Antitrust & Competition Policy Blog

Editor: D. Daniel Sokol
University of Florida
Levin College of Law

Thursday, August 18, 2011

Deterrence, Recidivism and European Cartel Fines

Posted by D. Daniel Sokol

Cento Veljanovski, Case Associates provides new data on Deterrence, Recidivism and European Cartel Fines.

ABSTRACT: Based on a statistical analysis of cartel prosecutions from 1999 to end-2010, the way the European Commission has built up its fines under the 2006 penalty guidelines is assessed. The fines are compared to those imposed by the European Commission under its previous 1998 guidelines. Among the main findings are:

The "gravity" - the starting point for setting a fine - was determined by the cartel members' collective market share; and set between 15% to 25%, with an average of 18% well below the maximum 30% of annual sales. The penalty uplift for recidivism was well below the 100% per prior offence, and never exceeded 100%.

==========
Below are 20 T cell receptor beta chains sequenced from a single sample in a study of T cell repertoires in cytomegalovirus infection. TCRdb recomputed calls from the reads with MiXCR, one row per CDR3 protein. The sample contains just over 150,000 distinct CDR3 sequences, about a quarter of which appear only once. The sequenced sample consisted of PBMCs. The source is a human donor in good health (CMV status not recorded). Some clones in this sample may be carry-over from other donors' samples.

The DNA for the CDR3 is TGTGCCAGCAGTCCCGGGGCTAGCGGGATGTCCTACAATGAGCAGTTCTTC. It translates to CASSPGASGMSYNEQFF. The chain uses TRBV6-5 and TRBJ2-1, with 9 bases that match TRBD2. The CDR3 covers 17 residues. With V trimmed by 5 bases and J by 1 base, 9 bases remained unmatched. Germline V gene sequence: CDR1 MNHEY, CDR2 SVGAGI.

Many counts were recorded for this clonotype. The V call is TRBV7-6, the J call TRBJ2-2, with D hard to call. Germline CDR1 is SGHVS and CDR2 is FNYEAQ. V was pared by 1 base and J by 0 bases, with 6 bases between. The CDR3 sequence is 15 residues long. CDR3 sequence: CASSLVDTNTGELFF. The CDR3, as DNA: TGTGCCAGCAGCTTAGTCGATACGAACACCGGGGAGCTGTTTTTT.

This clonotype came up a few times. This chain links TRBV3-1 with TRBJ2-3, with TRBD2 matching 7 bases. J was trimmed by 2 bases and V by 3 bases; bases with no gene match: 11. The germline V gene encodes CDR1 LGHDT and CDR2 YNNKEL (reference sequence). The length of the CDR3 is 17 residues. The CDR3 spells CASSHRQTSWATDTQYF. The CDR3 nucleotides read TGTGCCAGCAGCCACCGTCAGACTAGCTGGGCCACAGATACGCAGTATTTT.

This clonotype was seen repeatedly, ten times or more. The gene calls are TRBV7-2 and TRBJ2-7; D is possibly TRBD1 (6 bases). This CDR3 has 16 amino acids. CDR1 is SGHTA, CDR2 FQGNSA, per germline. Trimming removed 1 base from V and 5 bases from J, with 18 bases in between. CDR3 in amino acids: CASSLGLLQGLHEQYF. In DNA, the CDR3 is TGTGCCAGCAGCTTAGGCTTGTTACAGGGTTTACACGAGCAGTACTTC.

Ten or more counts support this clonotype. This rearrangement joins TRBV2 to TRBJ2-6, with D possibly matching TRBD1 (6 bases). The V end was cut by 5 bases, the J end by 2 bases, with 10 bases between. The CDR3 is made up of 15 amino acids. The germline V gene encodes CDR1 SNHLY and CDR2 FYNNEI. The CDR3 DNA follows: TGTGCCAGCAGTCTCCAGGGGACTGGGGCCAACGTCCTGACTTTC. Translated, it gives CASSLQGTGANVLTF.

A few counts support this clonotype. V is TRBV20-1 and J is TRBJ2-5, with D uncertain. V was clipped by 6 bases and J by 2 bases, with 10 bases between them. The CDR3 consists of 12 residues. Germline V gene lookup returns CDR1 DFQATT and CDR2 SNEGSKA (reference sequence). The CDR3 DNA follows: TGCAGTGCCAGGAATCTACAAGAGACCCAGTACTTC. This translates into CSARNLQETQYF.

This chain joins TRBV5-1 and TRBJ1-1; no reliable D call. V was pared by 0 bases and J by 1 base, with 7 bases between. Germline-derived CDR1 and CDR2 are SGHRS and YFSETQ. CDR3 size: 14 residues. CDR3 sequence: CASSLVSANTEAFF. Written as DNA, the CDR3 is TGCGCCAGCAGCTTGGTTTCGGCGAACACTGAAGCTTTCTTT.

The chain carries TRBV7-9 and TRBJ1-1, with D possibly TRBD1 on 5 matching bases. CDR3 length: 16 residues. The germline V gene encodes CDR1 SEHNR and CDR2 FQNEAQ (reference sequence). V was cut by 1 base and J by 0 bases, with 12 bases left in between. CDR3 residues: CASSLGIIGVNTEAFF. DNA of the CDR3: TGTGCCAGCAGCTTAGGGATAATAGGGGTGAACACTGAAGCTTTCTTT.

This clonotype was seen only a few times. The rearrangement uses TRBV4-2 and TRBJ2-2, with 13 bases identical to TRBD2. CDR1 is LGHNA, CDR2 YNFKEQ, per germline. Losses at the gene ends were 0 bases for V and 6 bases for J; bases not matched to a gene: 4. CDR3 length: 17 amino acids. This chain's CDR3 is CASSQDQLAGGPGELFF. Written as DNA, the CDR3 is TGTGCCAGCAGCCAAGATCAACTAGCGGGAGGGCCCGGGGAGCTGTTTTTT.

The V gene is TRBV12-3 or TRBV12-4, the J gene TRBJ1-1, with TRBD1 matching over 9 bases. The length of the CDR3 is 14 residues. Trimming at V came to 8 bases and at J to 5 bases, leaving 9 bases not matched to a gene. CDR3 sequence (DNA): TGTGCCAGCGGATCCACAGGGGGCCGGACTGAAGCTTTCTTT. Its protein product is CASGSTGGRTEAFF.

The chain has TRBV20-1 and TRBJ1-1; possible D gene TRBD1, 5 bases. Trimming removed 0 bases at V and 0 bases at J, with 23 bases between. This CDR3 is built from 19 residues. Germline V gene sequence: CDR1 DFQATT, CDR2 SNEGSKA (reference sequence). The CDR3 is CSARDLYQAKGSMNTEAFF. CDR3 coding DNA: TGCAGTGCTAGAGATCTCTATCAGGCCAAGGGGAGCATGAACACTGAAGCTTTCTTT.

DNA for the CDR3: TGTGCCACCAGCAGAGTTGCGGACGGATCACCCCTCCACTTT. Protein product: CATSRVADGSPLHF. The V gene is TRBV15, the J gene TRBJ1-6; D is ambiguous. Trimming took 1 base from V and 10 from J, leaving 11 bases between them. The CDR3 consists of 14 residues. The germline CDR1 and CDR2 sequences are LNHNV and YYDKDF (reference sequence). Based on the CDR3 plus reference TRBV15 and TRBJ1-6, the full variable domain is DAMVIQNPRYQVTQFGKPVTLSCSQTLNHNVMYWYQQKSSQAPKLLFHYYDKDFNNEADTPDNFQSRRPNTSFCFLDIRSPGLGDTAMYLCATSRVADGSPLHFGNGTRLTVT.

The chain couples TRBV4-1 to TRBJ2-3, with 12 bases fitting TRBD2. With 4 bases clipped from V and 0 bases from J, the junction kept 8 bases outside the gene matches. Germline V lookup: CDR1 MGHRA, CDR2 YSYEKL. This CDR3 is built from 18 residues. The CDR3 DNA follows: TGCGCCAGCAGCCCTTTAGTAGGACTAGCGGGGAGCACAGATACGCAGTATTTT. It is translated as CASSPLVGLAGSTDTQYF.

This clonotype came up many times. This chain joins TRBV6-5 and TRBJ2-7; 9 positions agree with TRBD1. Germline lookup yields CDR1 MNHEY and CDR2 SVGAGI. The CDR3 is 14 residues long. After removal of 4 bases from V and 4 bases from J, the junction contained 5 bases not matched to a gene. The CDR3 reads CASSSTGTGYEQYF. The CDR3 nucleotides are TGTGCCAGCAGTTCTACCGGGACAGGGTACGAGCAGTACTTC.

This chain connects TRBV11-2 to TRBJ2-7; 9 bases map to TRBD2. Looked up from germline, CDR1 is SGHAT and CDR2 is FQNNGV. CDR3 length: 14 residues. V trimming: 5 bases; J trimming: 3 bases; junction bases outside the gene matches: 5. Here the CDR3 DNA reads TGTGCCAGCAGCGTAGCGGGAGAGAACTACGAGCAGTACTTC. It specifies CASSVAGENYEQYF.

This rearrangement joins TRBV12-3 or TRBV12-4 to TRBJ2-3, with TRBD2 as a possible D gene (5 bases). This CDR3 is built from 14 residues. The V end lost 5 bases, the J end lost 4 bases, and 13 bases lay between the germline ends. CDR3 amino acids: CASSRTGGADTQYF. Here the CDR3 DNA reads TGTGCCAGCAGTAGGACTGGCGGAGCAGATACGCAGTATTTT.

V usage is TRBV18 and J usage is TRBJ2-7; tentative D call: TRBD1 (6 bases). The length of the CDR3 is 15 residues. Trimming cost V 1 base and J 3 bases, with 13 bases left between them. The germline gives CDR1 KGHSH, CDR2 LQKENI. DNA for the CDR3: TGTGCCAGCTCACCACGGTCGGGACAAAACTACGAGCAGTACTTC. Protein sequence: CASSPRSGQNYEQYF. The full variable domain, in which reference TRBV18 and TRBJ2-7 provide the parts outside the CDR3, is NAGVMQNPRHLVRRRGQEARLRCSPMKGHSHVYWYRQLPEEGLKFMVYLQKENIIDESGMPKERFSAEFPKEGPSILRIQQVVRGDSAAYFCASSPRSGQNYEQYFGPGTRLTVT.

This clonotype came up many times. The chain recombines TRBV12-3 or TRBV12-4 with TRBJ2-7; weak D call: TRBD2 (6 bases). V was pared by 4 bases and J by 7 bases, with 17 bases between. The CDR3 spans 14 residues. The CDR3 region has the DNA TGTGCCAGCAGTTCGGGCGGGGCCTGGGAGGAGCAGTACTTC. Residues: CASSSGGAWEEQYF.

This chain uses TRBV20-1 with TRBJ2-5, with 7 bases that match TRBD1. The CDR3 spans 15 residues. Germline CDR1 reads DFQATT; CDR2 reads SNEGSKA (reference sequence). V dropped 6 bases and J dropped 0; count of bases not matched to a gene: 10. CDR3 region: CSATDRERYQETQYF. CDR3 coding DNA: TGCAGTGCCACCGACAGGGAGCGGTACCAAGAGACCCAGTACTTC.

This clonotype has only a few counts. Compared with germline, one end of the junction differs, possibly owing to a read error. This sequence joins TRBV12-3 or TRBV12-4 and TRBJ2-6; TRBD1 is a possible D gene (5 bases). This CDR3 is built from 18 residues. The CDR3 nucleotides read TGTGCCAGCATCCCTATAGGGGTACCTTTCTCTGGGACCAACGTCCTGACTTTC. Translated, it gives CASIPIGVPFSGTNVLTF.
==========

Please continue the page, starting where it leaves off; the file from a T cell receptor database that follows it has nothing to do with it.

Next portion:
Pre-leniency fines were an average 23% of estimated total sales.

Post-leniency fines were probably restitutionary, and possibly deterred cartels, but this depends on third-party estimates of detection rates and overcharges.

Average post-leniency fines were 84% greater than under the 1998 guidelines, while pre-leniency fines were about the same. Thus the higher headline fines were due to less generous leniency rather than more severe fines under the penalty notice - an average reduction of 18% compared to 36% prior to 2007.

The Commission was more reliant on whistleblowers - full immunity was given in 74% of all cartels prosecuted under the 2006 guidelines compared to 48% under the 1998 guidelines.

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